Your planning and preparation activity is vital to the success of your meeting. In the planning and preparing phase you will be defining the purpose of your meeting, the people who should attend, and the place of the meeting. Planning and preparing for your meeting helps to reduce the stress that may result from managing a meeting.
Determining the Meeting Participants
Determining your meeting participants is an important planning step. Who attends your meeting could help or hinder the meeting dynamics. Think about the purpose of the meeting to help determine who you should invite. For example, if you are meeting to resolve a problem, invite only those who are capable of providing solutions to the problem. Having people who cannot contribute to the meeting will exclude them and affect the meeting environment. The following are some common reasons to call a meeting:
- Problem solving
- Decision making
- Conflict resolution
- Project initiation
Once you determine your meeting purpose, you can list all the names of the participants you wish to attend. Once this list is created, then determine what each participant will contribute to the meeting. If a participant is deemed a non-contributor, they should be removed from the list. When all non-contributors are removed, you should have a good list of participants for your meeting.
Planning the Time and Place of the Meeting
There are several considerations you must address when planning the time and place of your meeting. For instance, the time of day is important if your meeting is meant to be a brainstorming session or problem-solving meeting. Setting these types of meetings right after lunch or late in the day could be a frustrating experience. Choosing the correct venue for your meeting is essential to its success. Try to schedule your meeting in a well-lit spacious room. If the meeting topic is of a sensitive nature, then getting a room with privacy will make participants more comfortable to discuss the issue.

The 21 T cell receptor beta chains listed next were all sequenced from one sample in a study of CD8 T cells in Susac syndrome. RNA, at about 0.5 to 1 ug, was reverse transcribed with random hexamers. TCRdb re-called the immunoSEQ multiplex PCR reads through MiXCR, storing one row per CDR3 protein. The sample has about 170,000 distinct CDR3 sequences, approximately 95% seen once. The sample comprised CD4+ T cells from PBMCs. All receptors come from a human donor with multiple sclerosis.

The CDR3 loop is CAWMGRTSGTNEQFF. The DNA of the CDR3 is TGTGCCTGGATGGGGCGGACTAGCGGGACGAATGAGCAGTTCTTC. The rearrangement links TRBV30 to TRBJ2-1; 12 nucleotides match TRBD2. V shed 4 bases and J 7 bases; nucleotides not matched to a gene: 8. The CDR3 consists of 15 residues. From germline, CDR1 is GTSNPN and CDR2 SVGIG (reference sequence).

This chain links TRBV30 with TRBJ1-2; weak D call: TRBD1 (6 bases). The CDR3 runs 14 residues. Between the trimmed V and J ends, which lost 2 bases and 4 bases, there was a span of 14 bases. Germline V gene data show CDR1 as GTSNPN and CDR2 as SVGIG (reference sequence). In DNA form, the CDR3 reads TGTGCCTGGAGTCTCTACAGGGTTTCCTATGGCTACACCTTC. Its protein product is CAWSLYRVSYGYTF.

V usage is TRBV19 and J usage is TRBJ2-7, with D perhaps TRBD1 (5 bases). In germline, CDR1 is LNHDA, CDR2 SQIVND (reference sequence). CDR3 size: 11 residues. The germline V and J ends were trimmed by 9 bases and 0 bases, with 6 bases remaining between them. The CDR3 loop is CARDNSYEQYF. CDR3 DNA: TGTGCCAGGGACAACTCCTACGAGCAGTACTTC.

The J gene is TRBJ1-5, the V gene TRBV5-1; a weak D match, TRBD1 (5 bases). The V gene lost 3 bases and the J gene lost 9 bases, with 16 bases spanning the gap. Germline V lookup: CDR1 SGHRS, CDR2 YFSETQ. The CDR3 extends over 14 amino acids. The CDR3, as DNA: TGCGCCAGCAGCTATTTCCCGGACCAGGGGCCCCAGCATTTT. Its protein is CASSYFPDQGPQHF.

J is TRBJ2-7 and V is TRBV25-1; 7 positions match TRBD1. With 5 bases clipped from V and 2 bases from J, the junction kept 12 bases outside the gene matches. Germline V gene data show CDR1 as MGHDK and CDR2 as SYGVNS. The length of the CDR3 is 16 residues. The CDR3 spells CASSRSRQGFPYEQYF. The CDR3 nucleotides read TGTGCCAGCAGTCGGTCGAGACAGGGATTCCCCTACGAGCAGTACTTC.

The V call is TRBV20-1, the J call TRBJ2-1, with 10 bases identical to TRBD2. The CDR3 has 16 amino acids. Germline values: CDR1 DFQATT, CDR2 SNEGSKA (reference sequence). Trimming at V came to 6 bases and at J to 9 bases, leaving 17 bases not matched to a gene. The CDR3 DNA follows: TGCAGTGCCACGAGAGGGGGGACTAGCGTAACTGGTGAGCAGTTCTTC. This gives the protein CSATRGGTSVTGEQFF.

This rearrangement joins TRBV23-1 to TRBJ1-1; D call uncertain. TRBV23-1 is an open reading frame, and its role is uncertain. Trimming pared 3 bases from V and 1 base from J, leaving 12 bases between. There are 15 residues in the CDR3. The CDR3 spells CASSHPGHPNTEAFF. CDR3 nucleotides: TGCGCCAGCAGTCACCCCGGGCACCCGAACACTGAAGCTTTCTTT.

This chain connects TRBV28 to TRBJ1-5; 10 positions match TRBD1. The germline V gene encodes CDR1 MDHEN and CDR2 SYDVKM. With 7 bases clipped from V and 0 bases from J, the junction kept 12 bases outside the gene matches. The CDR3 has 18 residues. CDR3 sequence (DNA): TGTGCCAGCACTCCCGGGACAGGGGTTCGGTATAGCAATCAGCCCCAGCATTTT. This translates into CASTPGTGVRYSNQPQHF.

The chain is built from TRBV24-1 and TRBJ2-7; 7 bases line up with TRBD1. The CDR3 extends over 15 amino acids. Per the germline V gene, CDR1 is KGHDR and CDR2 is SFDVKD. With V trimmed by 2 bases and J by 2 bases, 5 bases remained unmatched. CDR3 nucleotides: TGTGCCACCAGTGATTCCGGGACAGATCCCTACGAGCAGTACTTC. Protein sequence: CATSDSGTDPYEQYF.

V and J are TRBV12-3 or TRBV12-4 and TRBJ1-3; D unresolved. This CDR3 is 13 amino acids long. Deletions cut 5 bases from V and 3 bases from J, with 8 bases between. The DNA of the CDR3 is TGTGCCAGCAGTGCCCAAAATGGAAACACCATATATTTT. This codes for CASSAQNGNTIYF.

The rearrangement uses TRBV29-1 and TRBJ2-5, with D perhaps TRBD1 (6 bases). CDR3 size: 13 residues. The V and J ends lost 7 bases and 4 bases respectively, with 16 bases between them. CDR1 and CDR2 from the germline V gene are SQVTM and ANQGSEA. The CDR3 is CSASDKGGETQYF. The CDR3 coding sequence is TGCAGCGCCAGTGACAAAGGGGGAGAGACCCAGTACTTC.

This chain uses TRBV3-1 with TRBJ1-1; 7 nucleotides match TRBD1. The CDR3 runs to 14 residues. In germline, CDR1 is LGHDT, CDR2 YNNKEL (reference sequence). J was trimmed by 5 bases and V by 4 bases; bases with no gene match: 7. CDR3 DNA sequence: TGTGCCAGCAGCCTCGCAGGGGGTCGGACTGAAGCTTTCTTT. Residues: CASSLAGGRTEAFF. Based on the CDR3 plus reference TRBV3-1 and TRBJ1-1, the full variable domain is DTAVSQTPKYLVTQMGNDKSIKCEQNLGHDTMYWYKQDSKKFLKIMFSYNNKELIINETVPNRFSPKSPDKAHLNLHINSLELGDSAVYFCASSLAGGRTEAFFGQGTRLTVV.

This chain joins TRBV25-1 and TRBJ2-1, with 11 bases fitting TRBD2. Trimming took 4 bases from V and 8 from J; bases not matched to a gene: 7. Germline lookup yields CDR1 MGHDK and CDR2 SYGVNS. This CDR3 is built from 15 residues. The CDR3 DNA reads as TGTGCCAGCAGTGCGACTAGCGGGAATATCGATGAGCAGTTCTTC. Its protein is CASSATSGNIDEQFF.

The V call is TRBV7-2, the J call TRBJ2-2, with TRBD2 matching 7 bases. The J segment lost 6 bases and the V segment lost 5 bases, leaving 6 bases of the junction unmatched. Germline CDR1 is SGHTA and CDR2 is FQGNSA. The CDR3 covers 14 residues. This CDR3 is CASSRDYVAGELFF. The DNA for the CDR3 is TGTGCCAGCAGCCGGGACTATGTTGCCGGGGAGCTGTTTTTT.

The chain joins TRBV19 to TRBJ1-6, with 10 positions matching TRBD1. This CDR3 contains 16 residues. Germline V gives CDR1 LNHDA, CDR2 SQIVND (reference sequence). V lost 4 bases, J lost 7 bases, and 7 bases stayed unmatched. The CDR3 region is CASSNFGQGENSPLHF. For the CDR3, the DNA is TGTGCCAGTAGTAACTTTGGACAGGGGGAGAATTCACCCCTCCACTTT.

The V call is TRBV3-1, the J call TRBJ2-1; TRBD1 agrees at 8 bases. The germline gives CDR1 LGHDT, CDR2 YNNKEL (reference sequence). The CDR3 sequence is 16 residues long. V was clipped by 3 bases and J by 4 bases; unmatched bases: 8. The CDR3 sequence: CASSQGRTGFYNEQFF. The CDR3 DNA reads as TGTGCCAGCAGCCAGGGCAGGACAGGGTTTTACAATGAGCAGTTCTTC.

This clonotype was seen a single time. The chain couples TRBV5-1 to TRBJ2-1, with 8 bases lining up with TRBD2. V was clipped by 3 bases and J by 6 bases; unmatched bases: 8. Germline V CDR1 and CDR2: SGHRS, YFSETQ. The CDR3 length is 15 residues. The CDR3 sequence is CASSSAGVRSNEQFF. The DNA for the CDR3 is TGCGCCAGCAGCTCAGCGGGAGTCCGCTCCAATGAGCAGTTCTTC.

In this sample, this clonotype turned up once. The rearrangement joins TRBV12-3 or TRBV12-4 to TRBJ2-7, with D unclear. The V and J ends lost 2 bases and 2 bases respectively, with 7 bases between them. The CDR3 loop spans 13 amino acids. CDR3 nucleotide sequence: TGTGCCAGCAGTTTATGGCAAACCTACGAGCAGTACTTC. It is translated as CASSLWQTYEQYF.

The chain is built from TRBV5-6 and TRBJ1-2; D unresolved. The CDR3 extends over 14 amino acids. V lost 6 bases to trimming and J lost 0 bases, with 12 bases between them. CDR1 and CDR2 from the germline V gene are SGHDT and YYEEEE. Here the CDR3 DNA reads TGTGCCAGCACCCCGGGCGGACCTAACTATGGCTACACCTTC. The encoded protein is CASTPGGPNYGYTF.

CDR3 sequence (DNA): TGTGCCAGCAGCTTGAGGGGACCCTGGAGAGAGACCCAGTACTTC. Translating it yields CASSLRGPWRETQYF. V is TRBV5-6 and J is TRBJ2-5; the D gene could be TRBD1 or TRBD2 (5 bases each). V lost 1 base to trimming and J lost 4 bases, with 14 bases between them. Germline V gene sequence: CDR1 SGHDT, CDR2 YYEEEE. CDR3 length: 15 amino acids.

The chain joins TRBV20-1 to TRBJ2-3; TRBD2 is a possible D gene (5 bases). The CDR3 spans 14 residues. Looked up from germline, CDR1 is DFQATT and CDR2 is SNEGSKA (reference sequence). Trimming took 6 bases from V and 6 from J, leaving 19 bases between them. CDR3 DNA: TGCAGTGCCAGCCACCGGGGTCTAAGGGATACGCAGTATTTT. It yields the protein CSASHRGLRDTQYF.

Creating the Meeting Agenda
- Seek topics from your participants. Send an email to the list of participants you created, asking for agenda topics. Give a brief explanation of the purpose of the meeting and an idea of what you are looking for in terms of topics.
- Organize the topics into a list. Once you receive the topics, organize them into a list along with the time and the name of the presenter. This will give you the ability to scan through the list, narrowing it down to the topics you will select for the agenda.
- Assess which topics are relevant to the meeting purpose. Scratch out those topics you do not intend to use.
- Pick the number of relevant topics that will fit your meeting time. Review the time of the remaining topics. Select the enough topics to fill the time of your meeting minus ten minutes. Give yourself ten minutes for meeting overrun. If you go over, you will end on time. If you do not, then you get to adjourn your meeting early, making everyone happy.
Gathering the Materials for the Meeting
You need to determine which materials you need for the meeting and acquire them in advance.
- Stationary: this is all the paper you will need at the meeting. It includes notepads, sticky notes, index cards, envelopes, tape, paper clips, folders, and flip chart.
- Handouts: many times you or your presenters will need to distribute handouts. There could be a worksheet or an outline from an electronic presentation. Consult with your presenters and acquire any handouts they may use.
- Organizer: Using an organizer like a portable accordion file is an easy way to file your handouts and other stationary materials in one container. The filing system will allow you to file the documents in an orderly fashion, making distribution of the materials more professional.
- Writing tools: this includes pens, markers, highlighters, and dry erase markers you may need for your meeting.
- Special requests: from time to time, your presenters may make a special request. An example could be a poster. Ask your presenters ahead of time for special requests.
Sending Meeting Invitations
It is essential to have a consistent and clear method of structuring your meeting invitation:
- The purpose of the meeting must be stated up front. Be specific with your purpose and attach the meeting agenda to the invitation.
- The time and place where the meeting should be determined ahead of time and included in the invitation. Provide clear instruction on the exact location.
- Create a sense of binding agreement by setting expectations, so you get the most responses as soon as possible with a level of commitment. Include a cancellation
Making Logistical Arrangements
There are several areas where you should be planning the logistics of the meeting:
- Consider the space in which you plan to hold your meeting.
- Identify who will need to travel to your meeting.
- Determine if you need to organize meals.
- Arrange audio and visual equipment for the meeting.
- Do you need signs and posters for the meeting?